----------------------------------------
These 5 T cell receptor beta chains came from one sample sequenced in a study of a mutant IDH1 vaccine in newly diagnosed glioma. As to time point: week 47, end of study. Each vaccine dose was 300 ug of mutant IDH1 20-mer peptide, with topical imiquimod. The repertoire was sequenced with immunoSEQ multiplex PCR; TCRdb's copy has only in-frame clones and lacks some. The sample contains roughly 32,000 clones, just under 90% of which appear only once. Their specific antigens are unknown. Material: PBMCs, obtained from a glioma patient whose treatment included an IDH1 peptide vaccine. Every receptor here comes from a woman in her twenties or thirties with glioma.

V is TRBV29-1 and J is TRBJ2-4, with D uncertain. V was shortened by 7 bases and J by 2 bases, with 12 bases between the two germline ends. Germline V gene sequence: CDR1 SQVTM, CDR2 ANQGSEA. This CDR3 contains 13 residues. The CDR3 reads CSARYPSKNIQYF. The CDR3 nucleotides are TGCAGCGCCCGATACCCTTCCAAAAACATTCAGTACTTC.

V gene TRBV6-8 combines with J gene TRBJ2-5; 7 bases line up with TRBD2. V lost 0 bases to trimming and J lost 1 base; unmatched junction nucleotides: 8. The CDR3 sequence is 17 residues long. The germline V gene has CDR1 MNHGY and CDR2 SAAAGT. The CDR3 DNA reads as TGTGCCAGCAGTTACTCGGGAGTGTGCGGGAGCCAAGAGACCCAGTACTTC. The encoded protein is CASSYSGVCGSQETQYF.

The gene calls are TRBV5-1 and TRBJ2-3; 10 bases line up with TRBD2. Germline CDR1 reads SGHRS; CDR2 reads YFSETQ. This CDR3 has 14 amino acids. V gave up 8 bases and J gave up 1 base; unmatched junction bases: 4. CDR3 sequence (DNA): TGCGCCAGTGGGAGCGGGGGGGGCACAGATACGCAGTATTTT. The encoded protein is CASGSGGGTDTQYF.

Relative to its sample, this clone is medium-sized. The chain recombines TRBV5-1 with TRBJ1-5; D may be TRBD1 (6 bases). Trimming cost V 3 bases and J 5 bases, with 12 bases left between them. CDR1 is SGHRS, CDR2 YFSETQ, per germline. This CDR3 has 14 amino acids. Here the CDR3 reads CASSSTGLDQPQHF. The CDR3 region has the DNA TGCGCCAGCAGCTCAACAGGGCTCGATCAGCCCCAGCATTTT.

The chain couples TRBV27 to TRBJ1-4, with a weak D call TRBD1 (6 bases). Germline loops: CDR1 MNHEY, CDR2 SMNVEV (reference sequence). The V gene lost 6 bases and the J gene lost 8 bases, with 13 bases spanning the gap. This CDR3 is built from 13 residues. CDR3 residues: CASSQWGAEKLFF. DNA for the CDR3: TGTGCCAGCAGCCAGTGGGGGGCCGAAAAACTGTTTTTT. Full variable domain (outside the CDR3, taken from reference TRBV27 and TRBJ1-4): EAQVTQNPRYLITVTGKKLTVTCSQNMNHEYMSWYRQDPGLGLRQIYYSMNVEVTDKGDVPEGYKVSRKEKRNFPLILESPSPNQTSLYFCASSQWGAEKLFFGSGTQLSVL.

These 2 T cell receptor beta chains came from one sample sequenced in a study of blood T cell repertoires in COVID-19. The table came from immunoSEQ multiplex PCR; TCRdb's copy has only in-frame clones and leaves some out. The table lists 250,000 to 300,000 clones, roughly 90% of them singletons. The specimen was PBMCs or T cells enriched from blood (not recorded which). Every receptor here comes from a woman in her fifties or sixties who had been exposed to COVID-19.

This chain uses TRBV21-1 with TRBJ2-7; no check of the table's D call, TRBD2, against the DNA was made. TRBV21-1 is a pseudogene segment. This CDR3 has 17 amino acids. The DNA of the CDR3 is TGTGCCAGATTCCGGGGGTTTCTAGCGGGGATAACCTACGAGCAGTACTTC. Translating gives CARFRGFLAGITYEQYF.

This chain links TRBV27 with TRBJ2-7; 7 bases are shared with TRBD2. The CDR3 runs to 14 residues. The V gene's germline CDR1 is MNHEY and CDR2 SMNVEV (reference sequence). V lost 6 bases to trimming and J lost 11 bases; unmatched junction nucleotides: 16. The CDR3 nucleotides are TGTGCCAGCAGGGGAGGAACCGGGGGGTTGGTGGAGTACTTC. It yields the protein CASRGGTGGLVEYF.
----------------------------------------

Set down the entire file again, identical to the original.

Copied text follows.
These 5 T cell receptor beta chains came from one sample sequenced in a study of a mutant IDH1 vaccine in newly diagnosed glioma. As to time point: week 47, end of study. Each vaccine dose was 300 ug of mutant IDH1 20-mer peptide, with topical imiquimod. The repertoire was sequenced with immunoSEQ multiplex PCR; TCRdb's copy has only in-frame clones and lacks some. The sample contains roughly 32,000 clones, just under 90% of which appear only once. Their specific antigens are unknown. Material: PBMCs, obtained from a glioma patient whose treatment included an IDH1 peptide vaccine. Every receptor here comes from a woman in her twenties or thirties with glioma.

V is TRBV29-1 and J is TRBJ2-4, with D uncertain. V was shortened by 7 bases and J by 2 bases, with 12 bases between the two germline ends. Germline V gene sequence: CDR1 SQVTM, CDR2 ANQGSEA. This CDR3 contains 13 residues. The CDR3 reads CSARYPSKNIQYF. The CDR3 nucleotides are TGCAGCGCCCGATACCCTTCCAAAAACATTCAGTACTTC.

V gene TRBV6-8 combines with J gene TRBJ2-5; 7 bases line up with TRBD2. V lost 0 bases to trimming and J lost 1 base; unmatched junction nucleotides: 8. The CDR3 sequence is 17 residues long. The germline V gene has CDR1 MNHGY and CDR2 SAAAGT. The CDR3 DNA reads as TGTGCCAGCAGTTACTCGGGAGTGTGCGGGAGCCAAGAGACCCAGTACTTC. The encoded protein is CASSYSGVCGSQETQYF.

The gene calls are TRBV5-1 and TRBJ2-3; 10 bases line up with TRBD2. Germline CDR1 reads SGHRS; CDR2 reads YFSETQ. This CDR3 has 14 amino acids. V gave up 8 bases and J gave up 1 base; unmatched junction bases: 4. CDR3 sequence (DNA): TGCGCCAGTGGGAGCGGGGGGGGCACAGATACGCAGTATTTT. The encoded protein is CASGSGGGTDTQYF.

Relative to its sample, this clone is medium-sized. The chain recombines TRBV5-1 with TRBJ1-5; D may be TRBD1 (6 bases). Trimming cost V 3 bases and J 5 bases, with 12 bases left between them. CDR1 is SGHRS, CDR2 YFSETQ, per germline. This CDR3 has 14 amino acids. Here the CDR3 reads CASSSTGLDQPQHF. The CDR3 region has the DNA TGCGCCAGCAGCTCAACAGGGCTCGATCAGCCCCAGCATTTT.

The chain couples TRBV27 to TRBJ1-4, with a weak D call TRBD1 (6 bases). Germline loops: CDR1 MNHEY, CDR2 SMNVEV (reference sequence). The V gene lost 6 bases and the J gene lost 8 bases, with 13 bases spanning the gap. This CDR3 is built from 13 residues. CDR3 residues: CASSQWGAEKLFF. DNA for the CDR3: TGTGCCAGCAGCCAGTGGGGGGCCGAAAAACTGTTTTTT. Full variable domain (outside the CDR3, taken from reference TRBV27 and TRBJ1-4): EAQVTQNPRYLITVTGKKLTVTCSQNMNHEYMSWYRQDPGLGLRQIYYSMNVEVTDKGDVPEGYKVSRKEKRNFPLILESPSPNQTSLYFCASSQWGAEKLFFGSGTQLSVL.

These 2 T cell receptor beta chains came from one sample sequenced in a study of blood T cell repertoires in COVID-19. The table came from immunoSEQ multiplex PCR; TCRdb's copy has only in-frame clones and leaves some out. The table lists 250,000 to 300,000 clones, roughly 90% of them singletons. The specimen was PBMCs or T cells enriched from blood (not recorded which). Every receptor here comes from a woman in her fifties or sixties who had been exposed to COVID-19.

This chain uses TRBV21-1 with TRBJ2-7; no check of the table's D call, TRBD2, against the DNA was made. TRBV21-1 is a pseudogene segment. This CDR3 has 17 amino acids. The DNA of the CDR3 is TGTGCCAGATTCCGGGGGTTTCTAGCGGGGATAACCTACGAGCAGTACTTC. Translating gives CARFRGFLAGITYEQYF.

This chain links TRBV27 with TRBJ2-7; 7 bases are shared with TRBD2. The CDR3 runs to 14 residues. The V gene's germline CDR1 is MNHEY and CDR2 SMNVEV (reference sequence). V lost 6 bases to trimming and J lost 11 bases; unmatched junction nucleotides: 16. The CDR3 nucleotides are TGTGCCAGCAGGGGAGGAACCGGGGGGTTGGTGGAGTACTTC. It yields the protein CASRGGTGGLVEYF.